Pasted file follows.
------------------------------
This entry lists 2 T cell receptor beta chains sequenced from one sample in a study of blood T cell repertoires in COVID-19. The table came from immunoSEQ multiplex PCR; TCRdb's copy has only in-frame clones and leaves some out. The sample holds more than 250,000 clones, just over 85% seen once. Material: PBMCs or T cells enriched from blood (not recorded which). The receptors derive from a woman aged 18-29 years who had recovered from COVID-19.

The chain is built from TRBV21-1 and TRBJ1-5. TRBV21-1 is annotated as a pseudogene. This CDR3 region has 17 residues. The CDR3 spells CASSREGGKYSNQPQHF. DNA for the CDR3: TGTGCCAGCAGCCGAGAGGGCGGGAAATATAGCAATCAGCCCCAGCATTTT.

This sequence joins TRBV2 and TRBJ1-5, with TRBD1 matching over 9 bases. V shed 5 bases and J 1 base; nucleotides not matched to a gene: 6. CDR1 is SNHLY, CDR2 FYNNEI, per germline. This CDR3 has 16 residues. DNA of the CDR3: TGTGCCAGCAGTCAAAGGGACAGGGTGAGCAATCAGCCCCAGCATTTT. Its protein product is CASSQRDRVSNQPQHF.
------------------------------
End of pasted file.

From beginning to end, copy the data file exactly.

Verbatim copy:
This entry lists 2 T cell receptor beta chains sequenced from one sample in a study of blood T cell repertoires in COVID-19. The table came from immunoSEQ multiplex PCR; TCRdb's copy has only in-frame clones and leaves some out. The sample holds more than 250,000 clones, just over 85% seen once. Material: PBMCs or T cells enriched from blood (not recorded which). The receptors derive from a woman aged 18-29 years who had recovered from COVID-19.

The chain is built from TRBV21-1 and TRBJ1-5. TRBV21-1 is annotated as a pseudogene. This CDR3 region has 17 residues. The CDR3 spells CASSREGGKYSNQPQHF. DNA for the CDR3: TGTGCCAGCAGCCGAGAGGGCGGGAAATATAGCAATCAGCCCCAGCATTTT.

This sequence joins TRBV2 and TRBJ1-5, with TRBD1 matching over 9 bases. V shed 5 bases and J 1 base; nucleotides not matched to a gene: 6. CDR1 is SNHLY, CDR2 FYNNEI, per germline. This CDR3 has 16 residues. DNA of the CDR3: TGTGCCAGCAGTCAAAGGGACAGGGTGAGCAATCAGCCCCAGCATTTT. Its protein product is CASSQRDRVSNQPQHF.